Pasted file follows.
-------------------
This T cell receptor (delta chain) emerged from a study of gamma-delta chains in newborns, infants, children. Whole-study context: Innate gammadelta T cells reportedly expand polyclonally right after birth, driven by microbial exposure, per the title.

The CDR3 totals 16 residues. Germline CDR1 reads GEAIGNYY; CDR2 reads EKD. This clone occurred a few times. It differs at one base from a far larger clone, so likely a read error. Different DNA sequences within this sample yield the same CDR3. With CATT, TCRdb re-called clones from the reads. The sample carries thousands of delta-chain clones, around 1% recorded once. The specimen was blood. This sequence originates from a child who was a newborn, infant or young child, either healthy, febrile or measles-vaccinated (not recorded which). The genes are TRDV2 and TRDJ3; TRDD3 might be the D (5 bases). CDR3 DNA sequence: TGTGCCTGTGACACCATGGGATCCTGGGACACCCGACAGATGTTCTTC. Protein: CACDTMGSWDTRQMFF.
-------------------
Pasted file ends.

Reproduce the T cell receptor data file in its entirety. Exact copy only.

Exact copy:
This T cell receptor (delta chain) emerged from a study of gamma-delta chains in newborns, infants, children. Whole-study context: Innate gammadelta T cells reportedly expand polyclonally right after birth, driven by microbial exposure, per the title.

The CDR3 totals 16 residues. Germline CDR1 reads GEAIGNYY; CDR2 reads EKD. This clone occurred a few times. It differs at one base from a far larger clone, so likely a read error. Different DNA sequences within this sample yield the same CDR3. With CATT, TCRdb re-called clones from the reads. The sample carries thousands of delta-chain clones, around 1% recorded once. The specimen was blood. This sequence originates from a child who was a newborn, infant or young child, either healthy, febrile or measles-vaccinated (not recorded which). The genes are TRDV2 and TRDJ3; TRDD3 might be the D (5 bases). CDR3 DNA sequence: TGTGCCTGTGACACCATGGGATCCTGGGACACCCGACAGATGTTCTTC. Protein: CACDTMGSWDTRQMFF.